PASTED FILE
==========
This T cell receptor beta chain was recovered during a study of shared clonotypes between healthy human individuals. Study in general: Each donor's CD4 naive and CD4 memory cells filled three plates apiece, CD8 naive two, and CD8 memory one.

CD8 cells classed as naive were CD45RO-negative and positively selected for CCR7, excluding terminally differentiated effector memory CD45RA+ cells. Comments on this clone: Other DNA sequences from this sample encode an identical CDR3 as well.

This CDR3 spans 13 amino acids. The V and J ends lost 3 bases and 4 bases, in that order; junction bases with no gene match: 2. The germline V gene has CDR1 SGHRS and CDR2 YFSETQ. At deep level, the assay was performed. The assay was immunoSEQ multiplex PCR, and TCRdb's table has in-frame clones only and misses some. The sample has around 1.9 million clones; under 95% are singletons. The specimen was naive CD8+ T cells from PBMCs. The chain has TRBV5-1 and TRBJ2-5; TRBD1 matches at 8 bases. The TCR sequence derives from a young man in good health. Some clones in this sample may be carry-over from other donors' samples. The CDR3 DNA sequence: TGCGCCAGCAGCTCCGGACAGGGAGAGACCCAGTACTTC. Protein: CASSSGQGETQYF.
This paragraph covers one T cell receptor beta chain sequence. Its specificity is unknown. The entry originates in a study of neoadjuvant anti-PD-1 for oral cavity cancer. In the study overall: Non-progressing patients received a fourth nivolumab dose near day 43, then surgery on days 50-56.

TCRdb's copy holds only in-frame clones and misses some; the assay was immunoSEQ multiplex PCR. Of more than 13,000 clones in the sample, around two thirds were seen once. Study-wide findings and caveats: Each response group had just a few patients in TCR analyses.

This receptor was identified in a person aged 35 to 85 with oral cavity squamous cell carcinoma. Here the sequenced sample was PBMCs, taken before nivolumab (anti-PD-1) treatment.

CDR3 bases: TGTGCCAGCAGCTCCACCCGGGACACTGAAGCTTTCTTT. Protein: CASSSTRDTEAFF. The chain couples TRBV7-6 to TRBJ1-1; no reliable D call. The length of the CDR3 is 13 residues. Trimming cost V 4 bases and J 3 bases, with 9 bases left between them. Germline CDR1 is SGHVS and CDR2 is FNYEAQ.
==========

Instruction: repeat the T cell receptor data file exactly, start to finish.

This T cell receptor beta chain was recovered during a study of shared clonotypes between healthy human individuals. Study in general: Each donor's CD4 naive and CD4 memory cells filled three plates apiece, CD8 naive two, and CD8 memory one.

CD8 cells classed as naive were CD45RO-negative and positively selected for CCR7, excluding terminally differentiated effector memory CD45RA+ cells. Comments on this clone: Other DNA sequences from this sample encode an identical CDR3 as well.

This CDR3 spans 13 amino acids. The V and J ends lost 3 bases and 4 bases, in that order; junction bases with no gene match: 2. The germline V gene has CDR1 SGHRS and CDR2 YFSETQ. At deep level, the assay was performed. The assay was immunoSEQ multiplex PCR, and TCRdb's table has in-frame clones only and misses some. The sample has around 1.9 million clones; under 95% are singletons. The specimen was naive CD8+ T cells from PBMCs. The chain has TRBV5-1 and TRBJ2-5; TRBD1 matches at 8 bases. The TCR sequence derives from a young man in good health. Some clones in this sample may be carry-over from other donors' samples. The CDR3 DNA sequence: TGCGCCAGCAGCTCCGGACAGGGAGAGACCCAGTACTTC. Protein: CASSSGQGETQYF.
This paragraph covers one T cell receptor beta chain sequence. Its specificity is unknown. The entry originates in a study of neoadjuvant anti-PD-1 for oral cavity cancer. In the study overall: Non-progressing patients received a fourth nivolumab dose near day 43, then surgery on days 50-56.

TCRdb's copy holds only in-frame clones and misses some; the assay was immunoSEQ multiplex PCR. Of more than 13,000 clones in the sample, around two thirds were seen once. Study-wide findings and caveats: Each response group had just a few patients in TCR analyses.

This receptor was identified in a person aged 35 to 85 with oral cavity squamous cell carcinoma. Here the sequenced sample was PBMCs, taken before nivolumab (anti-PD-1) treatment.

CDR3 bases: TGTGCCAGCAGCTCCACCCGGGACACTGAAGCTTTCTTT. Protein: CASSSTRDTEAFF. The chain couples TRBV7-6 to TRBJ1-1; no reliable D call. The length of the CDR3 is 13 residues. Trimming cost V 4 bases and J 3 bases, with 9 bases left between them. Germline CDR1 is SGHVS and CDR2 is FNYEAQ.